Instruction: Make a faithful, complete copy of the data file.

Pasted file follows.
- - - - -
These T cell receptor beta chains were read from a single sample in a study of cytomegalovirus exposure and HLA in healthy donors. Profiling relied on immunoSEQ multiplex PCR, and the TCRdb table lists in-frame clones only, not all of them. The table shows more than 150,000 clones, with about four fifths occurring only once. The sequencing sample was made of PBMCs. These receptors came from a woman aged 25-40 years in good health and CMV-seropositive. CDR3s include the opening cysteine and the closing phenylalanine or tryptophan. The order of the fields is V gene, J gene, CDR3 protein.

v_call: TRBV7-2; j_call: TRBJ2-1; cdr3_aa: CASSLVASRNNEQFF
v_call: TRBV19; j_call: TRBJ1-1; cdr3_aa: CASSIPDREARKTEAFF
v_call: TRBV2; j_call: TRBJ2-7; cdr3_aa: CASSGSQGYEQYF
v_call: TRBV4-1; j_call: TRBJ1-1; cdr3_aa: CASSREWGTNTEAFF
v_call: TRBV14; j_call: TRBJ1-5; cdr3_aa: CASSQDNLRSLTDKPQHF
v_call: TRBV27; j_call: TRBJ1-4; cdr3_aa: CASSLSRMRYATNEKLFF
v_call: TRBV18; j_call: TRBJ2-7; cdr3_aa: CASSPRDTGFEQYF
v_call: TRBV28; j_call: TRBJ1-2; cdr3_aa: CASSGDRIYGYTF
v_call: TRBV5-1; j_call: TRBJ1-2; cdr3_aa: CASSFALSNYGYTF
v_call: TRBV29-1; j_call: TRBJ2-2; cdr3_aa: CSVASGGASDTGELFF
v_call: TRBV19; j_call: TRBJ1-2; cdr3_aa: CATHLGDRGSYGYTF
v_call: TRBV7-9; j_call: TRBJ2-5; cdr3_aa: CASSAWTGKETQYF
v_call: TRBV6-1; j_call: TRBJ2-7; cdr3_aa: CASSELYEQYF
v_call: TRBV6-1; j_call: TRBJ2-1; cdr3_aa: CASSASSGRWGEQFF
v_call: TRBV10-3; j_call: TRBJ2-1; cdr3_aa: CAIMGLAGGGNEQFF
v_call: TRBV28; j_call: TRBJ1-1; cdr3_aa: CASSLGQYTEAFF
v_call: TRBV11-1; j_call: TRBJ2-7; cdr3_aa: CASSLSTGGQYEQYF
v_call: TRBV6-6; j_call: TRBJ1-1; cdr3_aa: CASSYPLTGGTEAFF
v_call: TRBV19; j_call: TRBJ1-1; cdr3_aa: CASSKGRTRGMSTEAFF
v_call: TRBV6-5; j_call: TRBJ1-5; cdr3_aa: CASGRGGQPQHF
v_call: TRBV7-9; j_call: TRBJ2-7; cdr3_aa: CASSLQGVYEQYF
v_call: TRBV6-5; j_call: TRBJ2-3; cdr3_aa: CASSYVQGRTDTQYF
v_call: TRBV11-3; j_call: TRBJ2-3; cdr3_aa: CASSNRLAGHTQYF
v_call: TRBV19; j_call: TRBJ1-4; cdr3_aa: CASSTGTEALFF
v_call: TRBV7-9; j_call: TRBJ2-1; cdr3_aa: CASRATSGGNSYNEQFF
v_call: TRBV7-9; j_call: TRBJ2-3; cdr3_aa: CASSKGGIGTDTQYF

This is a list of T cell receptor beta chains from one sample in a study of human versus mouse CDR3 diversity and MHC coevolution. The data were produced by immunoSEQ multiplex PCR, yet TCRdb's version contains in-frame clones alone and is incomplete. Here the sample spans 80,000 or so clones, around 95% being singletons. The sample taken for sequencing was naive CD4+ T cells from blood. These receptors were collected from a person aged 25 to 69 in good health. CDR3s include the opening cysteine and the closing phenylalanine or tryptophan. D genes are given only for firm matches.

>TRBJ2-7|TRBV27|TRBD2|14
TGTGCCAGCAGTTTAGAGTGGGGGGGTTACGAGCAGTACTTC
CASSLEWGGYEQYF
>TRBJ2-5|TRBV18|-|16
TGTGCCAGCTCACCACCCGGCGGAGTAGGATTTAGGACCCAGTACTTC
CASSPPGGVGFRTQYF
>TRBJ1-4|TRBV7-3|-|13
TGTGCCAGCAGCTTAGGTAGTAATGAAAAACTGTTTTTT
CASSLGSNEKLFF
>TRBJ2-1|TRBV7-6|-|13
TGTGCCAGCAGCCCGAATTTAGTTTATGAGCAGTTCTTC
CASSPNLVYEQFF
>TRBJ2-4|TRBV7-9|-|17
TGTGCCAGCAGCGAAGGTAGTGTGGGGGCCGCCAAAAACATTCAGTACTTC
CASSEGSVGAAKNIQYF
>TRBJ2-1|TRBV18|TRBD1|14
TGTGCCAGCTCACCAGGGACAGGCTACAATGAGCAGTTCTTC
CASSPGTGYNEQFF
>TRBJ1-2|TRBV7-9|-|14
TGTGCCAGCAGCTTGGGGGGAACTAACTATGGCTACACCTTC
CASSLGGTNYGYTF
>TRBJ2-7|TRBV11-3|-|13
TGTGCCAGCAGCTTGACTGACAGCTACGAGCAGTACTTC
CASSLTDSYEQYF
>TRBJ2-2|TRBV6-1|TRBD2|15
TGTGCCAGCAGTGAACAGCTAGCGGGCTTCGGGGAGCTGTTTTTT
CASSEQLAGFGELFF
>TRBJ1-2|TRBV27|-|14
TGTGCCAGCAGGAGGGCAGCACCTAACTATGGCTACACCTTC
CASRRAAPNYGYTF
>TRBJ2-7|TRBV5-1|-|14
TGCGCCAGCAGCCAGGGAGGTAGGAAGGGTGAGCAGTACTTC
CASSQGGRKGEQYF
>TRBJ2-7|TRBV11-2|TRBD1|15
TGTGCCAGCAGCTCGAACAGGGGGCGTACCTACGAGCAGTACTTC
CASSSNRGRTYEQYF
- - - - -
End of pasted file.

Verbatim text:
These T cell receptor beta chains were read from a single sample in a study of cytomegalovirus exposure and HLA in healthy donors. Profiling relied on immunoSEQ multiplex PCR, and the TCRdb table lists in-frame clones only, not all of them. The table shows more than 150,000 clones, with about four fifths occurring only once. The sequencing sample was made of PBMCs. These receptors came from a woman aged 25-40 years in good health and CMV-seropositive. CDR3s include the opening cysteine and the closing phenylalanine or tryptophan. The order of the fields is V gene, J gene, CDR3 protein.

v_call: TRBV7-2; j_call: TRBJ2-1; cdr3_aa: CASSLVASRNNEQFF
v_call: TRBV19; j_call: TRBJ1-1; cdr3_aa: CASSIPDREARKTEAFF
v_call: TRBV2; j_call: TRBJ2-7; cdr3_aa: CASSGSQGYEQYF
v_call: TRBV4-1; j_call: TRBJ1-1; cdr3_aa: CASSREWGTNTEAFF
v_call: TRBV14; j_call: TRBJ1-5; cdr3_aa: CASSQDNLRSLTDKPQHF
v_call: TRBV27; j_call: TRBJ1-4; cdr3_aa: CASSLSRMRYATNEKLFF
v_call: TRBV18; j_call: TRBJ2-7; cdr3_aa: CASSPRDTGFEQYF
v_call: TRBV28; j_call: TRBJ1-2; cdr3_aa: CASSGDRIYGYTF
v_call: TRBV5-1; j_call: TRBJ1-2; cdr3_aa: CASSFALSNYGYTF
v_call: TRBV29-1; j_call: TRBJ2-2; cdr3_aa: CSVASGGASDTGELFF
v_call: TRBV19; j_call: TRBJ1-2; cdr3_aa: CATHLGDRGSYGYTF
v_call: TRBV7-9; j_call: TRBJ2-5; cdr3_aa: CASSAWTGKETQYF
v_call: TRBV6-1; j_call: TRBJ2-7; cdr3_aa: CASSELYEQYF
v_call: TRBV6-1; j_call: TRBJ2-1; cdr3_aa: CASSASSGRWGEQFF
v_call: TRBV10-3; j_call: TRBJ2-1; cdr3_aa: CAIMGLAGGGNEQFF
v_call: TRBV28; j_call: TRBJ1-1; cdr3_aa: CASSLGQYTEAFF
v_call: TRBV11-1; j_call: TRBJ2-7; cdr3_aa: CASSLSTGGQYEQYF
v_call: TRBV6-6; j_call: TRBJ1-1; cdr3_aa: CASSYPLTGGTEAFF
v_call: TRBV19; j_call: TRBJ1-1; cdr3_aa: CASSKGRTRGMSTEAFF
v_call: TRBV6-5; j_call: TRBJ1-5; cdr3_aa: CASGRGGQPQHF
v_call: TRBV7-9; j_call: TRBJ2-7; cdr3_aa: CASSLQGVYEQYF
v_call: TRBV6-5; j_call: TRBJ2-3; cdr3_aa: CASSYVQGRTDTQYF
v_call: TRBV11-3; j_call: TRBJ2-3; cdr3_aa: CASSNRLAGHTQYF
v_call: TRBV19; j_call: TRBJ1-4; cdr3_aa: CASSTGTEALFF
v_call: TRBV7-9; j_call: TRBJ2-1; cdr3_aa: CASRATSGGNSYNEQFF
v_call: TRBV7-9; j_call: TRBJ2-3; cdr3_aa: CASSKGGIGTDTQYF

This is a list of T cell receptor beta chains from one sample in a study of human versus mouse CDR3 diversity and MHC coevolution. The data were produced by immunoSEQ multiplex PCR, yet TCRdb's version contains in-frame clones alone and is incomplete. Here the sample spans 80,000 or so clones, around 95% being singletons. The sample taken for sequencing was naive CD4+ T cells from blood. These receptors were collected from a person aged 25 to 69 in good health. CDR3s include the opening cysteine and the closing phenylalanine or tryptophan. D genes are given only for firm matches.

>TRBJ2-7|TRBV27|TRBD2|14
TGTGCCAGCAGTTTAGAGTGGGGGGGTTACGAGCAGTACTTC
CASSLEWGGYEQYF
>TRBJ2-5|TRBV18|-|16
TGTGCCAGCTCACCACCCGGCGGAGTAGGATTTAGGACCCAGTACTTC
CASSPPGGVGFRTQYF
>TRBJ1-4|TRBV7-3|-|13
TGTGCCAGCAGCTTAGGTAGTAATGAAAAACTGTTTTTT
CASSLGSNEKLFF
>TRBJ2-1|TRBV7-6|-|13
TGTGCCAGCAGCCCGAATTTAGTTTATGAGCAGTTCTTC
CASSPNLVYEQFF
>TRBJ2-4|TRBV7-9|-|17
TGTGCCAGCAGCGAAGGTAGTGTGGGGGCCGCCAAAAACATTCAGTACTTC
CASSEGSVGAAKNIQYF
>TRBJ2-1|TRBV18|TRBD1|14
TGTGCCAGCTCACCAGGGACAGGCTACAATGAGCAGTTCTTC
CASSPGTGYNEQFF
>TRBJ1-2|TRBV7-9|-|14
TGTGCCAGCAGCTTGGGGGGAACTAACTATGGCTACACCTTC
CASSLGGTNYGYTF
>TRBJ2-7|TRBV11-3|-|13
TGTGCCAGCAGCTTGACTGACAGCTACGAGCAGTACTTC
CASSLTDSYEQYF
>TRBJ2-2|TRBV6-1|TRBD2|15
TGTGCCAGCAGTGAACAGCTAGCGGGCTTCGGGGAGCTGTTTTTT
CASSEQLAGFGELFF
>TRBJ1-2|TRBV27|-|14
TGTGCCAGCAGGAGGGCAGCACCTAACTATGGCTACACCTTC
CASRRAAPNYGYTF
>TRBJ2-7|TRBV5-1|-|14
TGCGCCAGCAGCCAGGGAGGTAGGAAGGGTGAGCAGTACTTC
CASSQGGRKGEQYF
>TRBJ2-7|TRBV11-2|TRBD1|15
TGTGCCAGCAGCTCGAACAGGGGGCGTACCTACGAGCAGTACTTC
CASSSNRGRTYEQYF